In recent years, FIRE has been dismayed to note that a few colleges and universities, both public and private, have begun to hide policies previously published online from public view. Typically, those colleges that choose to hide their policies either condition access to the policies on entry of a password, or take the policies offline altogether and rely on interested parties to obtain printed copies.
Unfortunately, hiding policies in this manner poses a unique threat to student rights. If policies are not published or easily accessible online, students are less likely to have been apprised of their content. This lack of notice is problematic in terms of the basic considerations of due process that schools should afford their students. Students have a right to be treated fairly, with full knowledge of the policies and procedures they are expected to follow.
In addition to the lack of notice and the simple inconvenience of being unable to access school policies online, restricting access to student policies also presents a fundamental consumer information problem. If prospective students and their families cannot easily ascertain which policies the students are to be governed by upon arrival on campus, it is all but impossible for those students to make informed choices about the institution’s values and priorities. Further, it is possible that policies students learn about only upon arriving on campus may be of dubious legal enforceability, given the fact that they may fairly be deemed a type of bait and switch, contradicting the promise of freedom and tolerance that may be found in recruitment materials.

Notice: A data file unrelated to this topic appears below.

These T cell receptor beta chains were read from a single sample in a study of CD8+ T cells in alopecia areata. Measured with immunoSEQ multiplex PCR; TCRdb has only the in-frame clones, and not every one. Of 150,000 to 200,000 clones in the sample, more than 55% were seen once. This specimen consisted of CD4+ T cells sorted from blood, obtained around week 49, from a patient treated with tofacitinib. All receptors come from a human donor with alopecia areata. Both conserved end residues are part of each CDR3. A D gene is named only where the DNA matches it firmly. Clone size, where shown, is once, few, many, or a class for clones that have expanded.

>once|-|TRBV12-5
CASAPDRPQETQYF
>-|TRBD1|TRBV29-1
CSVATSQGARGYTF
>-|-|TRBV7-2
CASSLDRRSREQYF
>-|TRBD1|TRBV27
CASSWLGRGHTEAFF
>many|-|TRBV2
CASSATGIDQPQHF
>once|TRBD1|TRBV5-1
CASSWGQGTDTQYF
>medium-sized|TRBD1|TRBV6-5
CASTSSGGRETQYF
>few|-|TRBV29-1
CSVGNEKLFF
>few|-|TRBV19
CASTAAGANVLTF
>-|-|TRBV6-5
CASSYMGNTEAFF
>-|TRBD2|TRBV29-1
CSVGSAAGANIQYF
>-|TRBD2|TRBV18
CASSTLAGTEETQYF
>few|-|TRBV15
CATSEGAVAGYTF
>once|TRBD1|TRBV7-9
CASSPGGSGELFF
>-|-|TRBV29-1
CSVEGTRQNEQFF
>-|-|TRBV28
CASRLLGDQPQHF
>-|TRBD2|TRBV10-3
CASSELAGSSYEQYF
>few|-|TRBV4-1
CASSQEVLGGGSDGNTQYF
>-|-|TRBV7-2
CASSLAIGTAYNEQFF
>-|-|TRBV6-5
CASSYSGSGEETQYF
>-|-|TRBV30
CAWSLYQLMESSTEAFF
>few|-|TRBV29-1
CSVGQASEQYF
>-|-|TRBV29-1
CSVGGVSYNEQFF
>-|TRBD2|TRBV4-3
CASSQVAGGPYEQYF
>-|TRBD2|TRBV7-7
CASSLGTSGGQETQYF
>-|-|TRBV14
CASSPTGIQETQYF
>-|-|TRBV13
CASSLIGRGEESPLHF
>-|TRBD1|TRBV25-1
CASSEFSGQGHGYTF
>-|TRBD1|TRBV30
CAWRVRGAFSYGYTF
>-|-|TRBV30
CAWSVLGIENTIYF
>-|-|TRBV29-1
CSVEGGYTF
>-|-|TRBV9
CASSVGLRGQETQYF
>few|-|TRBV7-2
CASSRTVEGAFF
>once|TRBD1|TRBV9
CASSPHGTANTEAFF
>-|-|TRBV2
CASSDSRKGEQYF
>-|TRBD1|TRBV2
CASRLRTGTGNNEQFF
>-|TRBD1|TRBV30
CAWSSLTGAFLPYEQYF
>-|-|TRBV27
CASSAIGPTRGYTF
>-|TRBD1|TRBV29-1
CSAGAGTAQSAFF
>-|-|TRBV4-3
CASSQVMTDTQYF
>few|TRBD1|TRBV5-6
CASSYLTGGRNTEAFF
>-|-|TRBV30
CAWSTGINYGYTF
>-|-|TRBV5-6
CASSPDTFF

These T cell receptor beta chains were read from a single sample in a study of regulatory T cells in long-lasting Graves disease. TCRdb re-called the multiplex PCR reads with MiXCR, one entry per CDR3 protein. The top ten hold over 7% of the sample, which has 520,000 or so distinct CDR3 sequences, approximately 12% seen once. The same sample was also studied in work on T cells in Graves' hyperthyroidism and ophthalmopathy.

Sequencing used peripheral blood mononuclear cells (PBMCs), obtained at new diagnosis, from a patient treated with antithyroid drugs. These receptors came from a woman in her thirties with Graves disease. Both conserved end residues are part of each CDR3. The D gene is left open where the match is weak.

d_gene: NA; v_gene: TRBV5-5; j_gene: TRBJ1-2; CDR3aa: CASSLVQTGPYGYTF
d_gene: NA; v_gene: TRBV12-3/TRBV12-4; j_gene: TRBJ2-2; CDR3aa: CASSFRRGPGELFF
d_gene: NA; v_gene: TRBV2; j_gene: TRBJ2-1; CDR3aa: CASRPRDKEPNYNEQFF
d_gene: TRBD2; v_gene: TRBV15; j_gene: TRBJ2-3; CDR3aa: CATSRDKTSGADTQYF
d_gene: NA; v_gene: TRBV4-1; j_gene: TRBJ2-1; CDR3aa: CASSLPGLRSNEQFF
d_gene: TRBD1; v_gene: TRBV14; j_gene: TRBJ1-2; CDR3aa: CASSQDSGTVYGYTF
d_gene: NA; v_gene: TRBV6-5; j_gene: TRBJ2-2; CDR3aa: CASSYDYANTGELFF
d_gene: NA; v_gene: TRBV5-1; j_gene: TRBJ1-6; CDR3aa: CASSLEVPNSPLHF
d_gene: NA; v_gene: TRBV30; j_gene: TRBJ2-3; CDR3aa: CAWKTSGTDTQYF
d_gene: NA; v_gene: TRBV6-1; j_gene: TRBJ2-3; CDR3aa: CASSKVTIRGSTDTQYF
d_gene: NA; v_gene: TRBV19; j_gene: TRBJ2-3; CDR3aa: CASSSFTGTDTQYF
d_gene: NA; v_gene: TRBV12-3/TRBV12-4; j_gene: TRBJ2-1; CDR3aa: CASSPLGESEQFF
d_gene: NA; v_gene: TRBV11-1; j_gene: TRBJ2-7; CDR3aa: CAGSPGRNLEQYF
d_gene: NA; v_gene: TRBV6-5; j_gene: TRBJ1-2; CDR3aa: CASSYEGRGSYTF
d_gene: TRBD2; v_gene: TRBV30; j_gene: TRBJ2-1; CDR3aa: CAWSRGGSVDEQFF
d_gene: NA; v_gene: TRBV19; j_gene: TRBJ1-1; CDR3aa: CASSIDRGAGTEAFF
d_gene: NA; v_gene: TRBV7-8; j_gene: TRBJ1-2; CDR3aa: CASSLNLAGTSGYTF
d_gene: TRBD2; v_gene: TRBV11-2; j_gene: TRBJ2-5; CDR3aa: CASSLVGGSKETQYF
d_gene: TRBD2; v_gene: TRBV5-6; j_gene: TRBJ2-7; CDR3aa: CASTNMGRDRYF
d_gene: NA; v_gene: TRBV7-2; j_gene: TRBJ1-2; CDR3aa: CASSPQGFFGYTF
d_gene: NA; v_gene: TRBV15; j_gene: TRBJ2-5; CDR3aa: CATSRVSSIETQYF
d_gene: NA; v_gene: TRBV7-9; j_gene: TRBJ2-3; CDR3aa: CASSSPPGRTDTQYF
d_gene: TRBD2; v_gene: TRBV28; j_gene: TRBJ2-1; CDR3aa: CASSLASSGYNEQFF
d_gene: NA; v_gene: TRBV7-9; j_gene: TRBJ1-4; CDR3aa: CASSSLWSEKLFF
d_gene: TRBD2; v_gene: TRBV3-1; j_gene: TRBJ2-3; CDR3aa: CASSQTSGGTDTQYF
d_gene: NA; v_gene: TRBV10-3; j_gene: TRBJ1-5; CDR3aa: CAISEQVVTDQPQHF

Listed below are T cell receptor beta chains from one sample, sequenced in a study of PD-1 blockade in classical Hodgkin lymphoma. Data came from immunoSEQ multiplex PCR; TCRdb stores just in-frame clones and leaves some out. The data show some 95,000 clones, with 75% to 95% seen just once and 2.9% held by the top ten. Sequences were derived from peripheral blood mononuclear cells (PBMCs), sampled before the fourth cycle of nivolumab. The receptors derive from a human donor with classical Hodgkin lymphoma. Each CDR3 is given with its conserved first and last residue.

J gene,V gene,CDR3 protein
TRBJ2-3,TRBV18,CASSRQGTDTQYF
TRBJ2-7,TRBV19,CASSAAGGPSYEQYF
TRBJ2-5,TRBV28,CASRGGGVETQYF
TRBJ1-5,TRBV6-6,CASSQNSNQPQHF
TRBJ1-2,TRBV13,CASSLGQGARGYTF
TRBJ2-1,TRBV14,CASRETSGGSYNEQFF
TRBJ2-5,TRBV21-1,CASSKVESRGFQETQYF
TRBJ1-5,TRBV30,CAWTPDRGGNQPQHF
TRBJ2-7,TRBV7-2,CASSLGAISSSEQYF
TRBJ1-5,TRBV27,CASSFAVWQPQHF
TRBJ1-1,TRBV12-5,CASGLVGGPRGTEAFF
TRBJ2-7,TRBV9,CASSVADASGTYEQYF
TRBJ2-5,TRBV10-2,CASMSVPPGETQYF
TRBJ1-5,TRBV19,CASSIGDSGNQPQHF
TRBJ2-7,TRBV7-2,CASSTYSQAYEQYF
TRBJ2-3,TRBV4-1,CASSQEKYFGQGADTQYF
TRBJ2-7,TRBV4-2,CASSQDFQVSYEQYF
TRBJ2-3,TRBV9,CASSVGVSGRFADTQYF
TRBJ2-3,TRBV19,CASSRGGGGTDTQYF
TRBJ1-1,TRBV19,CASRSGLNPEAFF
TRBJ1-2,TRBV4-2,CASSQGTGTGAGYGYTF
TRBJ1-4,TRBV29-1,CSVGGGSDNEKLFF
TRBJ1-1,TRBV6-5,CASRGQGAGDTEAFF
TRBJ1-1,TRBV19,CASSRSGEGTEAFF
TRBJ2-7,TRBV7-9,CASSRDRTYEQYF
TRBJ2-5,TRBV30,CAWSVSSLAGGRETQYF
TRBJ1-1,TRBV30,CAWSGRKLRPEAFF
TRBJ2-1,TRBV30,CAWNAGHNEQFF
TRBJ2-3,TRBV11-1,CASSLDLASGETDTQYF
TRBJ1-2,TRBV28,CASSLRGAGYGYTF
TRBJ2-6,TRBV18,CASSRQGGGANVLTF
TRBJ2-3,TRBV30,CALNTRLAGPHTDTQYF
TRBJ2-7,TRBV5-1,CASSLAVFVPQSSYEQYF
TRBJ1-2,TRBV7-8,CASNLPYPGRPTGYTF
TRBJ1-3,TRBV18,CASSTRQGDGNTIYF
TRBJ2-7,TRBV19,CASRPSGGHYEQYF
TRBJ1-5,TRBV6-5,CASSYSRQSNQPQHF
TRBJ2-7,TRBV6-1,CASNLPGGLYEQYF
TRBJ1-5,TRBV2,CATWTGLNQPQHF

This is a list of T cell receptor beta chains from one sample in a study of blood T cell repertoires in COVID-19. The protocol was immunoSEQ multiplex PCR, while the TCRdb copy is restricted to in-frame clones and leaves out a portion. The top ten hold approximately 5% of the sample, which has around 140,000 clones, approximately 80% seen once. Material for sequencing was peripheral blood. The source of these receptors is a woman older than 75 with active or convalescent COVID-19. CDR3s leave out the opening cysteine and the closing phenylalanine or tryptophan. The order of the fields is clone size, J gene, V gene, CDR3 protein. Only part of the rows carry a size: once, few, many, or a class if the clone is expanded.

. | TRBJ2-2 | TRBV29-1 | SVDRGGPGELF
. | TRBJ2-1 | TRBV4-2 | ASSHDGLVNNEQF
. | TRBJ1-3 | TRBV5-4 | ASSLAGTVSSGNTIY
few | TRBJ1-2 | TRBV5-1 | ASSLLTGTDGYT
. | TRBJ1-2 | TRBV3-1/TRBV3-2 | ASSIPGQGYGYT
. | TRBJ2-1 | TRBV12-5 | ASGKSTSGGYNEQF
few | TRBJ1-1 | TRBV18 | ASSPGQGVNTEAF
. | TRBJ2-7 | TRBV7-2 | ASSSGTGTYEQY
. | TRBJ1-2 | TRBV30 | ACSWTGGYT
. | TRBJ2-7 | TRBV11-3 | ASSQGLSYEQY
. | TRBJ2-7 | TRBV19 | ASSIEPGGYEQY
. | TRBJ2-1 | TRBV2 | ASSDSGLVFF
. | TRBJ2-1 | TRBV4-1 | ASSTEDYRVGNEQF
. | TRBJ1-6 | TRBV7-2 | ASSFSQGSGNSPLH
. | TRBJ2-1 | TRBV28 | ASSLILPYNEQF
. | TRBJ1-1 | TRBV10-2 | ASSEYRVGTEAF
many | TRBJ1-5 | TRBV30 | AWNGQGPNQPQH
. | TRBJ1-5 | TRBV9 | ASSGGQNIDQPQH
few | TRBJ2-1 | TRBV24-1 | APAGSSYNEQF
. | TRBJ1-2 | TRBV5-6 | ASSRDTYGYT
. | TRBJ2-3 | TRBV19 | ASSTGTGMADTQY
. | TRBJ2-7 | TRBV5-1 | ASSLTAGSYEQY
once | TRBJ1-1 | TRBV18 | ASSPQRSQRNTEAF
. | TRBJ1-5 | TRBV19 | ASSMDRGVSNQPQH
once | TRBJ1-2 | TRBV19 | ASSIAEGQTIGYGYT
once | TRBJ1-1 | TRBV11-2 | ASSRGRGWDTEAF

FIRE suspects that rather than maintain acceptable policies, some schools have decided to hide them. This is a deeply troubling development, but it is easily reversible.